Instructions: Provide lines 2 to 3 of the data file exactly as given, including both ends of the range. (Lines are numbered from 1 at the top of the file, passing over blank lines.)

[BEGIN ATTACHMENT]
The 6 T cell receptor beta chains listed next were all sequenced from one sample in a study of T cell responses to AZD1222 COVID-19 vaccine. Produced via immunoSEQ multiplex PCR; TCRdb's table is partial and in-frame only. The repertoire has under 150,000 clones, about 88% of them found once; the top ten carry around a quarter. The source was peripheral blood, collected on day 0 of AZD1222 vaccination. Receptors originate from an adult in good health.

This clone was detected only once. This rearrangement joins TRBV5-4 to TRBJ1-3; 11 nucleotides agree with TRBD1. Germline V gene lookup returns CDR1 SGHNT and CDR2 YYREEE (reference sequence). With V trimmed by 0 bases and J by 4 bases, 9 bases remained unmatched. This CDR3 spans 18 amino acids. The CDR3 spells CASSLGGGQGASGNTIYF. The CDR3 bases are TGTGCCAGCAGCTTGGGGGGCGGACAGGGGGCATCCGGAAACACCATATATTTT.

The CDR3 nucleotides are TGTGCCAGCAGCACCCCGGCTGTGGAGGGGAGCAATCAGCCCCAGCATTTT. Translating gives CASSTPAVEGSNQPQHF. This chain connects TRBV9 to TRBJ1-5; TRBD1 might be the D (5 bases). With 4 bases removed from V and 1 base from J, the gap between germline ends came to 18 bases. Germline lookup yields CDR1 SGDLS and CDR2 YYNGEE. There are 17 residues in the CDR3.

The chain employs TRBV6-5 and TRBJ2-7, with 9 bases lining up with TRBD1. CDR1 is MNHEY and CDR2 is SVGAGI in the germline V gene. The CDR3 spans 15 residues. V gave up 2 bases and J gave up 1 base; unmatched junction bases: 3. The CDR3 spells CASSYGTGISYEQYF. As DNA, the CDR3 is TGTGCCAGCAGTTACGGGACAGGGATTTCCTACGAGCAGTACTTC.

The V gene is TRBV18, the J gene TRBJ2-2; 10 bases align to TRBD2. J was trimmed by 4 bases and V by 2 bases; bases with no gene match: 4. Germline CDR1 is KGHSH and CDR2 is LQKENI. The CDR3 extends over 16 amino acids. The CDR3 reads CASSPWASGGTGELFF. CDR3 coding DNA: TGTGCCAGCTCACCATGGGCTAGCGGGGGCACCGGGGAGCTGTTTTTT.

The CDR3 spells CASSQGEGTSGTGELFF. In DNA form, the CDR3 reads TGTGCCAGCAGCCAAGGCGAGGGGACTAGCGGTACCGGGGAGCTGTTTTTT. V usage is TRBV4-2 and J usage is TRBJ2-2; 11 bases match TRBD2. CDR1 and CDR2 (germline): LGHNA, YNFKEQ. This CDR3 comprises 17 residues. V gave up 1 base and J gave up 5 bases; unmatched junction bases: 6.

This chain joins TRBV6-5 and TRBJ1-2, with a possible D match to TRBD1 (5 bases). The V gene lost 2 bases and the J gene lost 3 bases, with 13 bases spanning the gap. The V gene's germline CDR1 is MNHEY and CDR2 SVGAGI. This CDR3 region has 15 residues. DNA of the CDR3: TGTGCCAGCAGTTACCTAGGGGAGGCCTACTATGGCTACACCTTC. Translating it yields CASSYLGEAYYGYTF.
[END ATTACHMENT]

This clone was detected only once. This rearrangement joins TRBV5-4 to TRBJ1-3; 11 nucleotides agree with TRBD1. Germline V gene lookup returns CDR1 SGHNT and CDR2 YYREEE (reference sequence). With V trimmed by 0 bases and J by 4 bases, 9 bases remained unmatched. This CDR3 spans 18 amino acids. The CDR3 spells CASSLGGGQGASGNTIYF. The CDR3 bases are TGTGCCAGCAGCTTGGGGGGCGGACAGGGGGCATCCGGAAACACCATATATTTT.

The CDR3 nucleotides are TGTGCCAGCAGCACCCCGGCTGTGGAGGGGAGCAATCAGCCCCAGCATTTT. Translating gives CASSTPAVEGSNQPQHF. This chain connects TRBV9 to TRBJ1-5; TRBD1 might be the D (5 bases). With 4 bases removed from V and 1 base from J, the gap between germline ends came to 18 bases. Germline lookup yields CDR1 SGDLS and CDR2 YYNGEE. There are 17 residues in the CDR3.